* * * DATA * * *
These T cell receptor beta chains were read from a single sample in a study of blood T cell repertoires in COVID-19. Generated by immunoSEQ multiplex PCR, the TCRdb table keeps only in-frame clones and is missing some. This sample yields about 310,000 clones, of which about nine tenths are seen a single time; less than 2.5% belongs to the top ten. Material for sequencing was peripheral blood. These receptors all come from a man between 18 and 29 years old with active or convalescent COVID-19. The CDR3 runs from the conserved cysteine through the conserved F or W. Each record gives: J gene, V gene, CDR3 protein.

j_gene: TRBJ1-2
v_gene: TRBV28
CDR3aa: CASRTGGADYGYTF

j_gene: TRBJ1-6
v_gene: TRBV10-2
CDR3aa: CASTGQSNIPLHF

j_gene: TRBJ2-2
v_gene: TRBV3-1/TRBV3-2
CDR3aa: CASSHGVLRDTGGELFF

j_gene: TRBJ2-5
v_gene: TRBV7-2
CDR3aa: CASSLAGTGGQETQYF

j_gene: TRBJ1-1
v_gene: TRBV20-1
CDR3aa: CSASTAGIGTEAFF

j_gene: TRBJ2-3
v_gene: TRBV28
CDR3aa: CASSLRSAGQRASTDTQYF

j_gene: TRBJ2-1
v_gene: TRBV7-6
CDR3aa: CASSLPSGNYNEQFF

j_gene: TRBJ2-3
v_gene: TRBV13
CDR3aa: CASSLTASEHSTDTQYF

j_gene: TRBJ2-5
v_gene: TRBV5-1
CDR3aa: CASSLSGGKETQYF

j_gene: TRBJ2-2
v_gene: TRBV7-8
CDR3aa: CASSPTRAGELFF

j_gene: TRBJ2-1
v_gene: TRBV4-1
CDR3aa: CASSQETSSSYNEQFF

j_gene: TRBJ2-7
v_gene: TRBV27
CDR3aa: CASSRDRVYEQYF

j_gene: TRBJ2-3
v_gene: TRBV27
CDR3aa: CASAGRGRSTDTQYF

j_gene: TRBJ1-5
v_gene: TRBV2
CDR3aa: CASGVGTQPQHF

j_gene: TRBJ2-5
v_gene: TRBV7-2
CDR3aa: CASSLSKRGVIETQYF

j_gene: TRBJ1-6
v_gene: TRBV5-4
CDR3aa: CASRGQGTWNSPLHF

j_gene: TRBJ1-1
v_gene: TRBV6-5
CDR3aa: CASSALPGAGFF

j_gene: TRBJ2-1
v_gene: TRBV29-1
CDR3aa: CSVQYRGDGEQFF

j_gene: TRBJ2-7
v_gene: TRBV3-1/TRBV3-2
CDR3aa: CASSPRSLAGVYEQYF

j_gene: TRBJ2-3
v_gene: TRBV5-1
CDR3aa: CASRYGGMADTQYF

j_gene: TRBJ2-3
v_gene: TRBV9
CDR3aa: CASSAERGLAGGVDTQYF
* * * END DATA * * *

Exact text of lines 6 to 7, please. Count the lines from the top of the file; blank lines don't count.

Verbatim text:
v_gene: TRBV10-2
CDR3aa: CASTGQSNIPLHF